The Importance of Education

A short matter of weeks ago, I was given the opportunity to be a speaker at a rally in support of Jeremy Corbyn. Despite the anxiety and stage fright that I knew I would endure, I decided to persevere and (successfully!) delivered the speech in front of… just a few people. No biggie. (For those who cannot detect sarcasm, that was it.) My speech prominently focused on education, university and why I think that Jeremy Corbyn is the leader that the Labour Party not only needs, but deserves.

To get swiftly to the point, I decided to publish my speech to the internet for those who are interested, or happen to stumble across it and find themselves interested in what I have to say.

 

“John McDonnell once said that “education is a gift from one generation to another and is not a commodity to be bought and sold. It is a public good, essential to any society.” I inherently believe that as education is a human right and not a privilege, young people should not be persecuted or put at a disadvantage because they can not afford a higher education. Education is a wonderful thing and should be invested in and easily accessible for everybody, no matter how old they are or where they come from.

I am a seventeen year old local girl. I attended a local school and I am now studying at a local college, and the problems associated with higher education trouble me as someone currently applying to university. Like thousands of others, I am worried about the enormous amount of debt that I will amass when I embark upon university study. Yet people who are worried about this choose not to go to university because of the financial problems that are attached to a higher education. Why should young people be prevented from furthering their education because the Conservatives have decided to charge them enormous amounts of money for wanting to be educated? Why should we be prevented from having a higher education because we come from a less privileged area?

The Conservatives are stripping education piece by piece, scrapping maintenance grants, which gave people who perhaps couldn’t attend university the means to attend university; the Tories are tearing down the comprehensive school system and attempting reforms to universities, which would allow certain universities the opportunity to increase their tuition fees above £9,000, in detriment to those who already struggle with the current fees. Jeremy Corbyn’s vision for education hugely inspires me as a student. Jeremy opposed introducing tuition fees and he has opposed increasing tuition fees. He prioritises education and the future of the next generation of world leaders, teachers, doctors. He promises an end to tuition fees, reinstating maintenance grants, a National Education Service that will invest in those in education no matter their age, and he recognises the importance of properly educating the people of tomorrow.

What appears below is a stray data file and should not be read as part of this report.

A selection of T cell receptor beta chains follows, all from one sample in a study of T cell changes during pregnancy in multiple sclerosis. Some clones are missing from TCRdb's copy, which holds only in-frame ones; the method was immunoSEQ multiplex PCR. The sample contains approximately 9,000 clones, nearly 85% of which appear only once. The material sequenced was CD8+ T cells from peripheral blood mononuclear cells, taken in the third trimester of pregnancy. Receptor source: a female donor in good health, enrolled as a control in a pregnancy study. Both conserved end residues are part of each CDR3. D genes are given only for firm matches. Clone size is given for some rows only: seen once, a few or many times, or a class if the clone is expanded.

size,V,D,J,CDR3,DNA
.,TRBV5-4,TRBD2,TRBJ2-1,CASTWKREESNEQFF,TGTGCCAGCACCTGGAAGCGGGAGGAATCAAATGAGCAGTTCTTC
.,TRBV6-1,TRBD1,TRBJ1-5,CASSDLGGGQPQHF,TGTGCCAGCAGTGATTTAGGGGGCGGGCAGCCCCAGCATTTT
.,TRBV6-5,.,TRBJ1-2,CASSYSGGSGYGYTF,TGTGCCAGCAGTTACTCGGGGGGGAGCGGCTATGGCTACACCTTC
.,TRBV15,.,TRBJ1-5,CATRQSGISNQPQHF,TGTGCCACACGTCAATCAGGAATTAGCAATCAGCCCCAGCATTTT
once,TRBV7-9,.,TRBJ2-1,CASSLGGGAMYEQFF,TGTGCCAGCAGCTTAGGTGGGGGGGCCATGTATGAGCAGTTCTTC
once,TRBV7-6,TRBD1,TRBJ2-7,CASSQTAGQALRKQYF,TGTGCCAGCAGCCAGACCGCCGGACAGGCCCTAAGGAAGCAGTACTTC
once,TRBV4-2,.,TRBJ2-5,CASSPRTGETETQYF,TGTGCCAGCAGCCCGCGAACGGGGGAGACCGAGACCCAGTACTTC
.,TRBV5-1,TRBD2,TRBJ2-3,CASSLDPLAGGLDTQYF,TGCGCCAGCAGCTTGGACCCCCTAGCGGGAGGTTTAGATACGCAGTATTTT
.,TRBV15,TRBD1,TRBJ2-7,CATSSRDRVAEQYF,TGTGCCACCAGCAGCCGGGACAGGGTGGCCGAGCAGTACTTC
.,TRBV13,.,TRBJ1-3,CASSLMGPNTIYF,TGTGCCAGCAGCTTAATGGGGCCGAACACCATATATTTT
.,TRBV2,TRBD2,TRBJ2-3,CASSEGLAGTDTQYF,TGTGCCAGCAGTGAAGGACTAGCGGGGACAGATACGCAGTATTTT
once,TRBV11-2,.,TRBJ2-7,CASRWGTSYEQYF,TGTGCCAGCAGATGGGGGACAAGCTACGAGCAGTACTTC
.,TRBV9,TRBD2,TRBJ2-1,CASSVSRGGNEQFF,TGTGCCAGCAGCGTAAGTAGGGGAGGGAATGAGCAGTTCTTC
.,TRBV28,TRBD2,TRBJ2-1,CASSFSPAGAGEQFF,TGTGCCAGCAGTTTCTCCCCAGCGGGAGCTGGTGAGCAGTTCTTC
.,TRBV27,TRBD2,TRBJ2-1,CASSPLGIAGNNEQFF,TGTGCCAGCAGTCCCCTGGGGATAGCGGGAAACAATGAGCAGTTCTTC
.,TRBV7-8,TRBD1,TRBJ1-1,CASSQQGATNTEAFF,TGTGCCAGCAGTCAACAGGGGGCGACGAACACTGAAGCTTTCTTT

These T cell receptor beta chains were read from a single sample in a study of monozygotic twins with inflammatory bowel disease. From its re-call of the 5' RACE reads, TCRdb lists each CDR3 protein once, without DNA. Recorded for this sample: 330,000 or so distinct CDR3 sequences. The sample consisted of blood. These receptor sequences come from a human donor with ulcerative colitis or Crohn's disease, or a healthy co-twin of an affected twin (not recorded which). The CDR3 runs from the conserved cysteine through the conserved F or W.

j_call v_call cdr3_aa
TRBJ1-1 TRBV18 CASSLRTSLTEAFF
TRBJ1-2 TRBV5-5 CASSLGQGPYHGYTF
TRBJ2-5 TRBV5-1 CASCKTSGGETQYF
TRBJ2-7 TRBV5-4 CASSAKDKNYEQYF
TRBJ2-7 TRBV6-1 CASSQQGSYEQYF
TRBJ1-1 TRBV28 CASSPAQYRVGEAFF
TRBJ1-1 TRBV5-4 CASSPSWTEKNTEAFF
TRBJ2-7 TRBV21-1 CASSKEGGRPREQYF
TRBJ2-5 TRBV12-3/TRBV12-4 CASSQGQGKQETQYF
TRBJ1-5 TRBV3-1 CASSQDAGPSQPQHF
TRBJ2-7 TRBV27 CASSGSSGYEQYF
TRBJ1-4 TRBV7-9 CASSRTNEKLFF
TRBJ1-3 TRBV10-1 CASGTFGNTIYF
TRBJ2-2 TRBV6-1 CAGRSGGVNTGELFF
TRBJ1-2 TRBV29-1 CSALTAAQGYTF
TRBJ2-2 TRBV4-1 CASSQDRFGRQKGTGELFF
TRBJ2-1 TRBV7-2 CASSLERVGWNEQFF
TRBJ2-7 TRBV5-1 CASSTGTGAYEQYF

I am a firm believer that Jeremy Corbyn will continue to fight for us, the young people, the future generation, as he has previously done before. His track record only proves this; since he became leader of the party, the membership has increased massively; he has inspired a mass movement of people to become engaged with politics, some people for the first time. Since Jeremy became the leader of the Labour Party, the party has been returning to its core democratic socialist roots, as Jeremy is a man that epitomises integrity and the principles of democratic socialism. He has been on the right side of history his entire political career and is an honest man promoting honest politics.

I am proud to say that I voted for Jeremy Corbyn in the previous leadership election of 2015 and did the same again this year. I voted for him not just because his attitude towards education inspires me, but because I believe he has a vision to make our country a better place for all of us, no matter who we are or where we come from and that is why I would encourage you to do the same.”

 

So, there you have it. Whether or not you align with my political views, I (like to) think that I raised some universally applicable points.

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